The photography below is an original uncropped image that has then been cropped to showcase the cyclocross rider for their Facebook account.
Faces Tell a Story in Cyclocross Racing
Faces show the very human element of performance in cyclocross racing. Some riders will really offer an image of pain and suffering as they push themselves through muddy fields. Some riders may even look as though they're out for a Sunday morning cruise.
One of the things you'll see in every racer is a look of concentration—their eyes following where they're aiming to go on the course as their body may be struggling to make the bike follow.
There's an element of portrait photography in capturing the human element of cyclocross photography. A good image of a rider will tell many stories and have a backstory that the photographer may be able to portray to their viewers.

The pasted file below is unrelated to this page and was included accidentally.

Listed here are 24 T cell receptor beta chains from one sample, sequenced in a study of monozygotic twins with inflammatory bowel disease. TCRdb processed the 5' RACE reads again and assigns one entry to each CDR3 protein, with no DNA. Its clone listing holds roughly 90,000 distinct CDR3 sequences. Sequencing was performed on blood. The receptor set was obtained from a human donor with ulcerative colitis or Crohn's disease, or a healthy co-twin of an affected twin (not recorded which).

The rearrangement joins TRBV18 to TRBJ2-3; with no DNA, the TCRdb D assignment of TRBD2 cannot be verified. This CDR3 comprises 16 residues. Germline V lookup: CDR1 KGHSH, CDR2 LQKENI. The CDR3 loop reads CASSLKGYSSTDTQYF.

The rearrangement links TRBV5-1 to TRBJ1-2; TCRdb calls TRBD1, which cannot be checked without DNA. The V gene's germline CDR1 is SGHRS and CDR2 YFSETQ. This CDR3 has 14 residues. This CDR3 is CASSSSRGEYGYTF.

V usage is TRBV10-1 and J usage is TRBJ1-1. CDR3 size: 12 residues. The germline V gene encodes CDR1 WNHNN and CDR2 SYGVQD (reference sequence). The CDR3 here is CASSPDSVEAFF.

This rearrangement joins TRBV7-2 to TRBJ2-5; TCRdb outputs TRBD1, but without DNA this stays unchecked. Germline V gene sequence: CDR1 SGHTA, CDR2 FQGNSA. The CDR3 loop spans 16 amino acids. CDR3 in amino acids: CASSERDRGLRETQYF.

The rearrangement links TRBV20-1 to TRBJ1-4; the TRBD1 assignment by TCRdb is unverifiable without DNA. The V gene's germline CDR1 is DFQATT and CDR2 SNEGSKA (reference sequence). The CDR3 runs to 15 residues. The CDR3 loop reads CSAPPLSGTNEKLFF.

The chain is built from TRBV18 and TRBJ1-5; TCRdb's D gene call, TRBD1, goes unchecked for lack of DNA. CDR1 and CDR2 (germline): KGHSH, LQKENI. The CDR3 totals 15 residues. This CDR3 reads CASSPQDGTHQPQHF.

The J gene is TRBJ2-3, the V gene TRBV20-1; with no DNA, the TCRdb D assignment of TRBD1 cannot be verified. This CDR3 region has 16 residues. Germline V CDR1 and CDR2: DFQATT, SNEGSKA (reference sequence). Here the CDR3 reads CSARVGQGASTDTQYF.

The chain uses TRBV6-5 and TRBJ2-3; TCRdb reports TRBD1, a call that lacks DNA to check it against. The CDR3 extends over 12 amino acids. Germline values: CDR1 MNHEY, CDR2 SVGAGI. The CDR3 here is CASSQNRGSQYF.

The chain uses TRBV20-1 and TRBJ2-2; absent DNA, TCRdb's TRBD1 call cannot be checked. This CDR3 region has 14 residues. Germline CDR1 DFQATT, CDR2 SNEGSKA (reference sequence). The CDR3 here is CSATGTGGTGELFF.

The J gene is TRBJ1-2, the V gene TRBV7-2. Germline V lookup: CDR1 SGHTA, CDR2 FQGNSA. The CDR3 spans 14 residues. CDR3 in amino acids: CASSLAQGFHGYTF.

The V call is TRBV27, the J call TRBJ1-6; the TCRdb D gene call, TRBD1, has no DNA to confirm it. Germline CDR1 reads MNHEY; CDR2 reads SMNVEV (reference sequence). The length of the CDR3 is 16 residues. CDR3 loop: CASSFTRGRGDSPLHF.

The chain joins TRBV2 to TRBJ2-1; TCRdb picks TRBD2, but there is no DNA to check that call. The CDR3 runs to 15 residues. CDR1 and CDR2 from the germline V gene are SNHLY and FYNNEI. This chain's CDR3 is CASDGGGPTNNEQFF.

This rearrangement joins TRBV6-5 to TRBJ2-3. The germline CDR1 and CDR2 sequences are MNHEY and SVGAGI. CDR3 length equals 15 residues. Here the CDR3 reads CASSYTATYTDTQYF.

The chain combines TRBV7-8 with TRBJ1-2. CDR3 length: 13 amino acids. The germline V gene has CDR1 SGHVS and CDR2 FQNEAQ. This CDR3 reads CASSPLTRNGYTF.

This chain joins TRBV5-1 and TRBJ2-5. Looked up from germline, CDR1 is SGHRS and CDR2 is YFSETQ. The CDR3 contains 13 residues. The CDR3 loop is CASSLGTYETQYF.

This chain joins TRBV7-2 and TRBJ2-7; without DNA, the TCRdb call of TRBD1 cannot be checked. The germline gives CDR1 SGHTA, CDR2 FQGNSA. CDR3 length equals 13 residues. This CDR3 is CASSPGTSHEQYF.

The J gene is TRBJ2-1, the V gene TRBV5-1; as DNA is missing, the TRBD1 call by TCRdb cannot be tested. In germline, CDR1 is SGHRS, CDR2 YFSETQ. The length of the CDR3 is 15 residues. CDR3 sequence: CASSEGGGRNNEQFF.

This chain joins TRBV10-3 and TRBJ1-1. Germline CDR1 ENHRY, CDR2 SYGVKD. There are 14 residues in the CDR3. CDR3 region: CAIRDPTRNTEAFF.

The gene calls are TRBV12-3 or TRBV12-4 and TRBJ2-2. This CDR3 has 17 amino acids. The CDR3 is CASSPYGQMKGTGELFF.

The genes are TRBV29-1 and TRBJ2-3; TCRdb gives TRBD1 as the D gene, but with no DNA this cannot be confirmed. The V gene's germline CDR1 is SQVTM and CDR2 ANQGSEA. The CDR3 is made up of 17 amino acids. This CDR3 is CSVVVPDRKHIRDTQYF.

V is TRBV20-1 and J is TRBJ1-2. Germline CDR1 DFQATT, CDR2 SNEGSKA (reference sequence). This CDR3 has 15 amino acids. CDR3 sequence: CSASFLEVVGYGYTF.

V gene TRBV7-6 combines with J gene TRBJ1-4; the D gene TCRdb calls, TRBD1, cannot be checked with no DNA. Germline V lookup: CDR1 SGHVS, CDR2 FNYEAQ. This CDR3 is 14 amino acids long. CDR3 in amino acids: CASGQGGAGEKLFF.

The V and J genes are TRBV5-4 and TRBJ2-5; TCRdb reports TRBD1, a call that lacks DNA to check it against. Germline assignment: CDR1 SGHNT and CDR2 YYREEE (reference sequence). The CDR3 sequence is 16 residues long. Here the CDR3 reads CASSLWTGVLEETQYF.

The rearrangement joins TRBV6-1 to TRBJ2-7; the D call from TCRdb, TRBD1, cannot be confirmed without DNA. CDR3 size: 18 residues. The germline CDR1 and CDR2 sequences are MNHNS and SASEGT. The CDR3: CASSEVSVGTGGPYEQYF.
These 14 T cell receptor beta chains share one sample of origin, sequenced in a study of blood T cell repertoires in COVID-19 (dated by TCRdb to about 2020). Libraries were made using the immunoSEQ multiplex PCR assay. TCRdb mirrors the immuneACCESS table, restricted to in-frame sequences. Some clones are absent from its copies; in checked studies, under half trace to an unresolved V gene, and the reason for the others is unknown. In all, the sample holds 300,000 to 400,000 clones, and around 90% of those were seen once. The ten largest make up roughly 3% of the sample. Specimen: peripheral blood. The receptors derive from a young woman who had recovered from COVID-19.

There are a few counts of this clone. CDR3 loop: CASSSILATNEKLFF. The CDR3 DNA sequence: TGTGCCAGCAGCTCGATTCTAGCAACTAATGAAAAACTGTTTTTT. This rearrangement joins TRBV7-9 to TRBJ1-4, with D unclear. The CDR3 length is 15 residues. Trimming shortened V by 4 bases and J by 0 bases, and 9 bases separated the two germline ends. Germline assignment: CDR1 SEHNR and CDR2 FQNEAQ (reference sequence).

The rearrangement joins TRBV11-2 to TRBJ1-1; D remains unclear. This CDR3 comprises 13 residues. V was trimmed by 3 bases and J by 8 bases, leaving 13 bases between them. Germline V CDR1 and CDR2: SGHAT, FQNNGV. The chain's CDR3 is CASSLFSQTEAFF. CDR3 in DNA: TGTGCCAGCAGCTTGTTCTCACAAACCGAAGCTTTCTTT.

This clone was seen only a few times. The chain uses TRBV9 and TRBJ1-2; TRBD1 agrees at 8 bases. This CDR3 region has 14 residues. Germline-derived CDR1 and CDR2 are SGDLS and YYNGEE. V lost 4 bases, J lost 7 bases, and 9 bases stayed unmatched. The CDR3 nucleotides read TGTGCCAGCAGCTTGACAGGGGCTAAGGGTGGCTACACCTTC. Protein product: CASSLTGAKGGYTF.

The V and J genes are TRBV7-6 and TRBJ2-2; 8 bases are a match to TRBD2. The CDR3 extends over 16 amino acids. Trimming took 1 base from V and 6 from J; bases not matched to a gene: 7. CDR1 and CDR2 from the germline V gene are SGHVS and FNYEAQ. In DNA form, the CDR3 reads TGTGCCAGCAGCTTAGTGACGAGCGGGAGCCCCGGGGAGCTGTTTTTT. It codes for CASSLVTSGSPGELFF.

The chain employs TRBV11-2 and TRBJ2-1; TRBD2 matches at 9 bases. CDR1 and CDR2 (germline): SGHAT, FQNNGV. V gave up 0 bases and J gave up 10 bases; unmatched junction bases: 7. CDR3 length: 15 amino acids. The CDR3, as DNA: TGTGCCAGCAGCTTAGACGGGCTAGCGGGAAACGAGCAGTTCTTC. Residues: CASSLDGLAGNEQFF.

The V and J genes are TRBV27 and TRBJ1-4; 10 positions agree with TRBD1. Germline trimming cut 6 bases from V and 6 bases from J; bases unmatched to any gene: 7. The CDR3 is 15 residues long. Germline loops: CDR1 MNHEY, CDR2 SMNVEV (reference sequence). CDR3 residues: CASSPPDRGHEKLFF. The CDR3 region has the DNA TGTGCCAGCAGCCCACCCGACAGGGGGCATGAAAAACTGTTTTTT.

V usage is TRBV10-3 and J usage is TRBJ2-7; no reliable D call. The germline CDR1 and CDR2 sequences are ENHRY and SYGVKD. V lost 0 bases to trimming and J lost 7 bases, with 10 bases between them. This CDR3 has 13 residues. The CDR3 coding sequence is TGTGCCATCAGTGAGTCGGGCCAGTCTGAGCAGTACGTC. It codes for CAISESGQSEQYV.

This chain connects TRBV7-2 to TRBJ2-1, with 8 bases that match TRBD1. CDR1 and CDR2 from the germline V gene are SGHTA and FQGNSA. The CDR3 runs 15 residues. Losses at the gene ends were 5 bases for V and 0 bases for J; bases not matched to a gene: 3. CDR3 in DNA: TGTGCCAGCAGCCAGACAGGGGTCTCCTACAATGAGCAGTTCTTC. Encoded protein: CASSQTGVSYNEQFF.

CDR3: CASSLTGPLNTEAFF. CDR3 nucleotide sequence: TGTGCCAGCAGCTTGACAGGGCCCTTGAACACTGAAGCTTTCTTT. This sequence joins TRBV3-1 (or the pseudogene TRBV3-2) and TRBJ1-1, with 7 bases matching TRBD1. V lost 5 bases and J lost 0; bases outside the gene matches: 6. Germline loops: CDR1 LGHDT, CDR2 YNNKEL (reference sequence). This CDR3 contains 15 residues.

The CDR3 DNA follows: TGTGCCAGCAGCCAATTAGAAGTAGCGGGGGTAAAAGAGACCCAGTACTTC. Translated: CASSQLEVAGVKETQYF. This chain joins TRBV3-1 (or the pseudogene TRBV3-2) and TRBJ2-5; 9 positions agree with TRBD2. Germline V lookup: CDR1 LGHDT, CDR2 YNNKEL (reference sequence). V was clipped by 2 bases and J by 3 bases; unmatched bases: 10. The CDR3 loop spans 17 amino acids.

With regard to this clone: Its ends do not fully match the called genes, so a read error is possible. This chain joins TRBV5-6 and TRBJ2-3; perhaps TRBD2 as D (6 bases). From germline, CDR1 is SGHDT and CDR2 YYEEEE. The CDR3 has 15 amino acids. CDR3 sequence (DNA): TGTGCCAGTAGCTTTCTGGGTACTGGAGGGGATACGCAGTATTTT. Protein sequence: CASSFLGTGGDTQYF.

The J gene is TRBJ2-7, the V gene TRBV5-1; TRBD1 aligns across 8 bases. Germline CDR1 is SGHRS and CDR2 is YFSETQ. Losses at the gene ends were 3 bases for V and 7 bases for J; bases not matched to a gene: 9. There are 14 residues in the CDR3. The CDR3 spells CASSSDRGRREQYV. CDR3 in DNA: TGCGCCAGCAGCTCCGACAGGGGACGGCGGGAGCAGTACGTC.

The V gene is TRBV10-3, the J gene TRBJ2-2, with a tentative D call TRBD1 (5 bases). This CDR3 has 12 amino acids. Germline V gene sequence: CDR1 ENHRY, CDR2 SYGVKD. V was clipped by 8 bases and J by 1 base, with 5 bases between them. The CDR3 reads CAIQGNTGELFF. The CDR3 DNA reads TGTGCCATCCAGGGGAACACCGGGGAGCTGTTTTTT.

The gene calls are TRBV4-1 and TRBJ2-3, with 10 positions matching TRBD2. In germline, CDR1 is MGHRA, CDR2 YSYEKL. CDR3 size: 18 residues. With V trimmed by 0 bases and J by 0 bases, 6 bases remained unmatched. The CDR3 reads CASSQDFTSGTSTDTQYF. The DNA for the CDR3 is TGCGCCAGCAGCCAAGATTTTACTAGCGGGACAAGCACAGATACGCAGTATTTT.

Consider Shooting in Black and White
When you're experimenting with your photography consider shooting cyclocross in black and white as the cold, miserable winter often leads to flat tones which could be improved with a moody monochrome edge.
If using a DSLR or Bridge camera, you could play around with your aperture size (f stops) to let you experiment with which levels of light work for your cyclocross photography. Darker shades add a distinctly rough edge to some images but too dark simply doesn't work.
This article is accurate and true to the best of the author’s knowledge. Content is for informational or entertainment purposes only and does not substitute for personal counsel or professional advice in business, financial, legal, or technical matters.